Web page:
Can this really be?

k9ophile

Well-Known Member
O


Oh, wow.... I'm sorry. -11.3? I didn't even know it could get that low. And in TWO years? I've always thought 0 is standard 30 year bone old density. Then if it's -1 it means you're 10% below that, -2 means 20% below that, etc. If so, how could it be -11.3% Maybe I don't understand...

I do hope everything works out for you. I'm sure this is pretty disheartening...and scary.
I was reading up and realized I had read before that menopause often induces bone loss then realized I had early onset menopause at age 44. At the time I was thrilled to have no more periods. Oh, well. I can't change that and will just work with what I have. I realize this won't apply to men like you, but maybe some women reading this thread will benefit something.

I will follow up on this thread next week after I see the new doctor. Maybe he has encouraging plans and I'll calm down. In any case, I am resolved to only pout about this for a while. You know the serenity prayer about accepting the things I cannot change.
 

Marquis Mark

Well-Known Member
I wish you the best and look forward to hearing slightly more encouraging follow up.

I know the serenity prayer well, but prefer Dylan Thomas's "Do not go gentle into that good night...Rage, rage against the dying of the light!"

By the way, my friends sometimes say I'm one of the few males who suffers from menopause... ;-)
 

k9ophile

Well-Known Member
Thanks for the kind words. I try to live by Dylan's words and most of time succeed. Accepting what I cannot change is fuel for the rage. Can't afford to loose mental energy on "What if's?" I have spent too much time in the past trying to change what cannot be changed. With age comes osteoporosis and wisdom. LOL
 

k9ophile

Well-Known Member
Marquis Mark I saw the endocrinologist today and am slightly encouraged. He recommended Prolia. He took some labs and will start the approval process with Tricare. I don't have many options given my previous treatments of Boniva and Forteo. According to Tricare's formulary, Prolia is not covered. However, he said he didn't anticipate any problems given my history and recent t-score. It's an injected drug given every six months. He immediately recognized that I can't tolerate orals. He initially questioned the amount of vitamin D I take, then commented that with my malabsorption, it isn't unreasonable. ( I count not having to explain the massive amounts as a victory of sorts. One less thing I have to smile and nod at, then go home and do what I need to do. :rolleyes:)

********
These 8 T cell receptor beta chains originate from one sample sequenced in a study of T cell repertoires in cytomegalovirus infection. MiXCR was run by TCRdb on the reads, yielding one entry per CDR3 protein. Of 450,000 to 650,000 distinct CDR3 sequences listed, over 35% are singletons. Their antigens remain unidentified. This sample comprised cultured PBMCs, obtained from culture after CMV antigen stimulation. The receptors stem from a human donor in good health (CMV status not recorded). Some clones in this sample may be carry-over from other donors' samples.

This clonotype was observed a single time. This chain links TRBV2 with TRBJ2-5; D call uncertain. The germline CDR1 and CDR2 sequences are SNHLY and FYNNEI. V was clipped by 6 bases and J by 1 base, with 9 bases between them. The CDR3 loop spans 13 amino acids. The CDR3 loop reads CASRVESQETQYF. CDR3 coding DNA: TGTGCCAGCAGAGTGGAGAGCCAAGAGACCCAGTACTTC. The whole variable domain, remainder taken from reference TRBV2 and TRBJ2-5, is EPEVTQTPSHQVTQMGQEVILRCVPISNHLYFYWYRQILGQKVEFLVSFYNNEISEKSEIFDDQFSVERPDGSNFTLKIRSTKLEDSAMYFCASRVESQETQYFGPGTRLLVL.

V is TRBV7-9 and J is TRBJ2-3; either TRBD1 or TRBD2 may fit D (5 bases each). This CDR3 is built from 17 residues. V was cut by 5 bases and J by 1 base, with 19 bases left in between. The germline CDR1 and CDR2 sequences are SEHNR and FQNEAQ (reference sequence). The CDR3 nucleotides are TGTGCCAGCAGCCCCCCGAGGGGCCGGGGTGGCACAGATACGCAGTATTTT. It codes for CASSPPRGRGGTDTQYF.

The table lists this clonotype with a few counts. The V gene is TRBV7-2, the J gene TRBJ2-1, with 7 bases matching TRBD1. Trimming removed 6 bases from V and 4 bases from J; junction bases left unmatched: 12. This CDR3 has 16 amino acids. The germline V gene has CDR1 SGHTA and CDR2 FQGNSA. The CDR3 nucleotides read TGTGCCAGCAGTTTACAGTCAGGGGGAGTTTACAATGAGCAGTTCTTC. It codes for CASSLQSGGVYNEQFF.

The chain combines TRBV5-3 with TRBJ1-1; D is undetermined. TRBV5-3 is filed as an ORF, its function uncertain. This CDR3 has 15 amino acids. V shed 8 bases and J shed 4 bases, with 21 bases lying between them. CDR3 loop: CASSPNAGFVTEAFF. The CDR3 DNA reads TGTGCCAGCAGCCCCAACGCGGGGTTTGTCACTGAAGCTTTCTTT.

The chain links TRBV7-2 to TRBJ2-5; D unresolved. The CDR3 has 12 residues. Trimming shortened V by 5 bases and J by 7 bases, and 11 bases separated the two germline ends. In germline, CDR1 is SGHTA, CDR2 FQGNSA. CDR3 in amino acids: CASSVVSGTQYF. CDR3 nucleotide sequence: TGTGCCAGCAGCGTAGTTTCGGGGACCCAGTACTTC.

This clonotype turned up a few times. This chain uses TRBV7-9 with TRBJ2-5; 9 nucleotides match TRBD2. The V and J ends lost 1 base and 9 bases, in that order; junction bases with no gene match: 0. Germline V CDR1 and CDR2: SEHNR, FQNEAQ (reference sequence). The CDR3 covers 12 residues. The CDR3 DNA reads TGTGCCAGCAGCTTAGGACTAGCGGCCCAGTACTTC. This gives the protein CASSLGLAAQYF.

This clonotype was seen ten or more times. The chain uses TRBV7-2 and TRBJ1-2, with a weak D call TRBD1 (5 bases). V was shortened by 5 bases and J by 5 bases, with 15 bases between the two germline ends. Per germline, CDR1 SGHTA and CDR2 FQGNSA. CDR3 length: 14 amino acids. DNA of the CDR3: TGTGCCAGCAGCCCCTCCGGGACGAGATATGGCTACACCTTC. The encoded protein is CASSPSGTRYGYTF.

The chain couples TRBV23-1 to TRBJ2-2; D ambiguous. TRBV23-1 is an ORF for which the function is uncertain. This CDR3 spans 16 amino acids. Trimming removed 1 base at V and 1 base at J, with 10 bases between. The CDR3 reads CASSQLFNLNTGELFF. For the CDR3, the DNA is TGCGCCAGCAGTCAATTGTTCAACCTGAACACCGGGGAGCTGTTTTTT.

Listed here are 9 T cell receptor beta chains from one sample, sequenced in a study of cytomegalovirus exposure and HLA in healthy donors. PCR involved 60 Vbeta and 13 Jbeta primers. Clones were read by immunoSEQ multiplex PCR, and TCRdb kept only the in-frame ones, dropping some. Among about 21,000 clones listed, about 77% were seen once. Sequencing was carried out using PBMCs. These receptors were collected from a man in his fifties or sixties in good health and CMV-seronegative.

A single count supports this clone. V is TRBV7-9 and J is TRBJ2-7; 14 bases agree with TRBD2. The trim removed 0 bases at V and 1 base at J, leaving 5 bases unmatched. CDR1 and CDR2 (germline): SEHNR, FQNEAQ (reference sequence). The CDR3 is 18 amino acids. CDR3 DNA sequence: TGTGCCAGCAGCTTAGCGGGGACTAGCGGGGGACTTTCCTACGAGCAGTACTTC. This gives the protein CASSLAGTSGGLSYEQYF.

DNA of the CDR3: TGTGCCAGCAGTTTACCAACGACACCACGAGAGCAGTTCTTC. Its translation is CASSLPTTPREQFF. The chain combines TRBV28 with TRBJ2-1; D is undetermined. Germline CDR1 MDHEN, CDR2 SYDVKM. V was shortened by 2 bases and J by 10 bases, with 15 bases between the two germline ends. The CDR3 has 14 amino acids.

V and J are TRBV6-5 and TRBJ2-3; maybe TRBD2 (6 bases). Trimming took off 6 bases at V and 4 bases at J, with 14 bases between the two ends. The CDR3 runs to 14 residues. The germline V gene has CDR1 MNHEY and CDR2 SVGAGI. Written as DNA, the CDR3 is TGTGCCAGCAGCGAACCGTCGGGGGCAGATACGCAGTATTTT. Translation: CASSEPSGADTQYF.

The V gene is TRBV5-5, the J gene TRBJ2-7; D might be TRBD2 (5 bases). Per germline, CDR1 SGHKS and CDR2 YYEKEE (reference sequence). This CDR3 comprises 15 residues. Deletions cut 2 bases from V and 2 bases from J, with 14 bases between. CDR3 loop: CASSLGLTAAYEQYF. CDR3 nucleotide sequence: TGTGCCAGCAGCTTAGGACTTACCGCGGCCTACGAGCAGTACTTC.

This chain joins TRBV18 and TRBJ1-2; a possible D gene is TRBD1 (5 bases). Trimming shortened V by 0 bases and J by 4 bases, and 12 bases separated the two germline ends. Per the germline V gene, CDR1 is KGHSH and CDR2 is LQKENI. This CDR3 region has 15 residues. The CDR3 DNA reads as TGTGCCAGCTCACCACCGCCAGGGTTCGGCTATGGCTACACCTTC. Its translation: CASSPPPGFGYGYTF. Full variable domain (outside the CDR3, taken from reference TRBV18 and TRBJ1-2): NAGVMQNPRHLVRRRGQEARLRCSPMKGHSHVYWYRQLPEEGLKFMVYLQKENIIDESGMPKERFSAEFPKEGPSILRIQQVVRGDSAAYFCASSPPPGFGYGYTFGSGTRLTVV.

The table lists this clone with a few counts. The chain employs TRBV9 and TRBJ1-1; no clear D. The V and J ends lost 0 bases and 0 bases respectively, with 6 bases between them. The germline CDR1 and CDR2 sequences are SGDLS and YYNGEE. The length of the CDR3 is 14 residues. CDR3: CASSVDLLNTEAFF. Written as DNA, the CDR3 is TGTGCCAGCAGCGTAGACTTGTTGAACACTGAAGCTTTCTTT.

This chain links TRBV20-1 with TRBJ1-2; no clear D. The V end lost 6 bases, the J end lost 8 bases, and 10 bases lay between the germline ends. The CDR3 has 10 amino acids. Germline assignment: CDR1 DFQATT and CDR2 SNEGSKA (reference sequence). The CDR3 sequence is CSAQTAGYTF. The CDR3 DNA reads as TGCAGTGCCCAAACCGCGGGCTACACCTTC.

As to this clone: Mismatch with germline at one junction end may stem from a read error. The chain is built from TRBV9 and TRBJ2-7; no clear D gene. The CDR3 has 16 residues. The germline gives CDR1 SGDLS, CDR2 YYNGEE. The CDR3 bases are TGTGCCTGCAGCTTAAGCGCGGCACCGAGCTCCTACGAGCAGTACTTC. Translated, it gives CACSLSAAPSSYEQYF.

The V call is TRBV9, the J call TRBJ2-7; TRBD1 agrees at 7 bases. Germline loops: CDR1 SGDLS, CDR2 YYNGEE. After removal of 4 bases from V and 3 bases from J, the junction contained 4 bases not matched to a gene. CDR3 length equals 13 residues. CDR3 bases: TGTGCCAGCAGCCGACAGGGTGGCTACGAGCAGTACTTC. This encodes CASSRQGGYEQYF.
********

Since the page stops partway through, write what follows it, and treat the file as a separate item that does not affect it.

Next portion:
Marquis Mark

Well-Known Member
You
Marquis Mark I saw the endocrinologist today and am slightly encouraged. He recommended Prolia. He took some labs and will start the approval process with Tricare. I don't have many options given my previous treatments of Boniva and Forteo. According to Tricare's formulary, Prolia is not covered. However, he said he didn't anticipate any problems given my history and recent t-score. It's an injected drug given every six months. He immediately recognized that I can't tolerate orals. He initially questioned the amount of vitamin D I take, then commented that with my malabsorption, it isn't unreasonable. ( I count not having to explain the massive amounts as a victory of sorts. One less thing I have to smile and nod at, then go home and do what I need to do. :rolleyes:)
You are living the serenity prayer. Well done. It sound like you have a good doc there, too. Sending you good vibes...

Is it correct to assume that the body can only handle so many treatments of Boniva and Forte? Is that why they want to use Prolia now? Or am I missing something?
 

k9ophile

Well-Known Member
The FDA said that Forteo can only be taken for two years because the rats they experimented on didn't do well. I get that sometimes animals get tested, but I don't know enough science to say that rats are valid subjects for experiments. Monkeys, I can see being closer, but...